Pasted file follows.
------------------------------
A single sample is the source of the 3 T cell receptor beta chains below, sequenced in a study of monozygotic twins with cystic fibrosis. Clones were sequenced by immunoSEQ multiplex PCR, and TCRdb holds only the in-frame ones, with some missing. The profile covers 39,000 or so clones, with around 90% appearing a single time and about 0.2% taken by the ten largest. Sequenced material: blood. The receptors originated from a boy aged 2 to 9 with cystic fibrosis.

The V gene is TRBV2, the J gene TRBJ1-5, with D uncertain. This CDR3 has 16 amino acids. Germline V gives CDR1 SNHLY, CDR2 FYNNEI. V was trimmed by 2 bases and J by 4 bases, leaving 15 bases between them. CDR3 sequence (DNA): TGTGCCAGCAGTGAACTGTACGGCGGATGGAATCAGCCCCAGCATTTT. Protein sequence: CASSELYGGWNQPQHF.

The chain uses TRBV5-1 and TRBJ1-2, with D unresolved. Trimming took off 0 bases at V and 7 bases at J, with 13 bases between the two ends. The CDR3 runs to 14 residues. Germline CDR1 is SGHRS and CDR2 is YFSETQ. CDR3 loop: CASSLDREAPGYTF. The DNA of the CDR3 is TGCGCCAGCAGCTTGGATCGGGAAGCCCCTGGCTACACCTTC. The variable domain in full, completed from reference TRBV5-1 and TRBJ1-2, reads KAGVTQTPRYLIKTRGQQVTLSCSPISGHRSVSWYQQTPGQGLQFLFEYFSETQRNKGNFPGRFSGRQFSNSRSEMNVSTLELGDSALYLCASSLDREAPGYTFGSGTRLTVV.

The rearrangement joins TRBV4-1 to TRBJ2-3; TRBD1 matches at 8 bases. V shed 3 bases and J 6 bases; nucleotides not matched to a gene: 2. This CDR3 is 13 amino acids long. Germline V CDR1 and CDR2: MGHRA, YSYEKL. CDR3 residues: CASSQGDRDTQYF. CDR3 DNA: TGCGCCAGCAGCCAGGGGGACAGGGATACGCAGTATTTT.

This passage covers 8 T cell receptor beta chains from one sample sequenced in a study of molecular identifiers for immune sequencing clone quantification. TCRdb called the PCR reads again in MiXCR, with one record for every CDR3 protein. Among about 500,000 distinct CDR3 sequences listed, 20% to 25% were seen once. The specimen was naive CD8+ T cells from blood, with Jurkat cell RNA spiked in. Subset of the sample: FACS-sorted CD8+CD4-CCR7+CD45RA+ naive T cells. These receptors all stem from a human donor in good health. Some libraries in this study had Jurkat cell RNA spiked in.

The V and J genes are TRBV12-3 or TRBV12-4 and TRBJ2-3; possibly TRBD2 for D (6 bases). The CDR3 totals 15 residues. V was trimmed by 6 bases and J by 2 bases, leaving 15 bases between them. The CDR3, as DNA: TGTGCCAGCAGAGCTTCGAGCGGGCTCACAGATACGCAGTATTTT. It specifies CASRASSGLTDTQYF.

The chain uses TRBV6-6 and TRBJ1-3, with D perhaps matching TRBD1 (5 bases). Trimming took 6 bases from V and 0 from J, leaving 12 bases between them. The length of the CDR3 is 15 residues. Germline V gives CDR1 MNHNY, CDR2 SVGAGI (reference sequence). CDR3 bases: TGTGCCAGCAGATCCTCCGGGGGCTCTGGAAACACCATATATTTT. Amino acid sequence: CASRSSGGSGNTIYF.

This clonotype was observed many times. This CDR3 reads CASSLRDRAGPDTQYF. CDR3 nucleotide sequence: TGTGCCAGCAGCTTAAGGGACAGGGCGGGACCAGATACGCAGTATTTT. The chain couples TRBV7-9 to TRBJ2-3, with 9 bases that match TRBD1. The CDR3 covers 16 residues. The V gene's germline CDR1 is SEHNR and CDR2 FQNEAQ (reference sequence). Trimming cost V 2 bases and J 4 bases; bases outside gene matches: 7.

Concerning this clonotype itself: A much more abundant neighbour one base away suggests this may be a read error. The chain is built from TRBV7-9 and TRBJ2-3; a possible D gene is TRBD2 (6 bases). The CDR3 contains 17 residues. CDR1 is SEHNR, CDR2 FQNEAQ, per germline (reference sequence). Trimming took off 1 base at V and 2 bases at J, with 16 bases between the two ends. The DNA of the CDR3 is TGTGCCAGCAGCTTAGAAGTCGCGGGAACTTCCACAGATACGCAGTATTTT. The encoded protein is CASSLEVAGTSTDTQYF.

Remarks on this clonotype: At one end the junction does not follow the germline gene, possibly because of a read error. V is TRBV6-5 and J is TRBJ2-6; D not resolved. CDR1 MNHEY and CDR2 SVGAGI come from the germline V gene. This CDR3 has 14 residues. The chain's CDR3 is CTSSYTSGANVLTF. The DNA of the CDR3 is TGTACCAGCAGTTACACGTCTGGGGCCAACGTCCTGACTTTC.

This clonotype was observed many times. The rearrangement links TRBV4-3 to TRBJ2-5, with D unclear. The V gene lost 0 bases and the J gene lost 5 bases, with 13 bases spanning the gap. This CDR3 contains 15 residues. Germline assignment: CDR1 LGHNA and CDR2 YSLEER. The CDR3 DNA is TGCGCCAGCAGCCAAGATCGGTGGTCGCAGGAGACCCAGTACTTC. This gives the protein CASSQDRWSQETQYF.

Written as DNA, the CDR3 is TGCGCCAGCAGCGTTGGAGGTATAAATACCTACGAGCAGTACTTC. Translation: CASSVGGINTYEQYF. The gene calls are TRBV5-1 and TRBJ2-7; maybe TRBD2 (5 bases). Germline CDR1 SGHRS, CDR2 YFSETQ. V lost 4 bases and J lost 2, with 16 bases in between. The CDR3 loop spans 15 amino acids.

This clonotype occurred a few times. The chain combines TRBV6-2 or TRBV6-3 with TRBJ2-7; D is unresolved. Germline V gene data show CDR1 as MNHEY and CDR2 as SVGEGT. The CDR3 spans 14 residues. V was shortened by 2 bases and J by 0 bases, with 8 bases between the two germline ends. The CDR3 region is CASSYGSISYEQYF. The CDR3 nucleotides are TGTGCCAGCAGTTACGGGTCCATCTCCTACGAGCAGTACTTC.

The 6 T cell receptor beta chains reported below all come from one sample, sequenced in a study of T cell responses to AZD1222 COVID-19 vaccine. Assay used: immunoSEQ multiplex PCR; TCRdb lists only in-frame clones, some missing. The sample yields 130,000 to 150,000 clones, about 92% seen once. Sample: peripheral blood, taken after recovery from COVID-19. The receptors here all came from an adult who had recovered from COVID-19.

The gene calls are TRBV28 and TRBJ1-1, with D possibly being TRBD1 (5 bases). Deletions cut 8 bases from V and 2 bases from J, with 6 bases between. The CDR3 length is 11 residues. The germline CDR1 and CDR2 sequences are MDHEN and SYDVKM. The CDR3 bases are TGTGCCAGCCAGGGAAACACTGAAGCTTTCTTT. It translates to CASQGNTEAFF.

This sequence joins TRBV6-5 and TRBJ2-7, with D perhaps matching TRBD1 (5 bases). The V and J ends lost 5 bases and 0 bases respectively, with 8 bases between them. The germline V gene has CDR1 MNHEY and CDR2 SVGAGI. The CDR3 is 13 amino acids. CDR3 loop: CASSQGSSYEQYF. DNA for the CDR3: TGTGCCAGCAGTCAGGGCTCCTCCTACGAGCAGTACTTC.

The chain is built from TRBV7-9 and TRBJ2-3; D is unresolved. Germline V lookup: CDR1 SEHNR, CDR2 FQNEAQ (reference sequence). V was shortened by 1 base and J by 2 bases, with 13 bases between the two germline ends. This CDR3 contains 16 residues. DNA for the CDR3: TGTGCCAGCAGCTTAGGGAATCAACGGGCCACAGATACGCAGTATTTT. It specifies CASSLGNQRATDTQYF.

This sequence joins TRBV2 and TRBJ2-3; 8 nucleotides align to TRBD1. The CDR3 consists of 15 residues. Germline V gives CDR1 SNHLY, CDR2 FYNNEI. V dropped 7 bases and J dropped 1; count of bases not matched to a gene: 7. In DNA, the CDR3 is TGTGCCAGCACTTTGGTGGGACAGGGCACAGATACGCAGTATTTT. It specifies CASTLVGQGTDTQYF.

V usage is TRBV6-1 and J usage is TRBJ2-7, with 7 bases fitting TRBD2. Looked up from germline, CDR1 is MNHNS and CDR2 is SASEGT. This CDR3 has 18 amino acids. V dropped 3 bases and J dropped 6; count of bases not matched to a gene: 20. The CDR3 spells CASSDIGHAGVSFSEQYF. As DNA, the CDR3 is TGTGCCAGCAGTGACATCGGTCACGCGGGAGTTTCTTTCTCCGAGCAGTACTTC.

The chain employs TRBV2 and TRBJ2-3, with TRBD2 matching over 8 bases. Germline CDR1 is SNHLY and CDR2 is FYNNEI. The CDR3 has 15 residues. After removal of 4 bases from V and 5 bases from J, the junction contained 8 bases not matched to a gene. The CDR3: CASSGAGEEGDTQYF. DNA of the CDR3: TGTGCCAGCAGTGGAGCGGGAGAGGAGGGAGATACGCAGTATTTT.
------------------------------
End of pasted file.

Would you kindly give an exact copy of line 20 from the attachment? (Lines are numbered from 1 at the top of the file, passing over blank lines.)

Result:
The chain employs TRBV2 and TRBJ2-3, with TRBD2 matching over 8 bases. Germline CDR1 is SNHLY and CDR2 is FYNNEI. The CDR3 has 15 residues. After removal of 4 bases from V and 5 bases from J, the junction contained 8 bases not matched to a gene. The CDR3: CASSGAGEEGDTQYF. DNA of the CDR3: TGTGCCAGCAGTGGAGCGGGAGAGGAGGGAGATACGCAGTATTTT.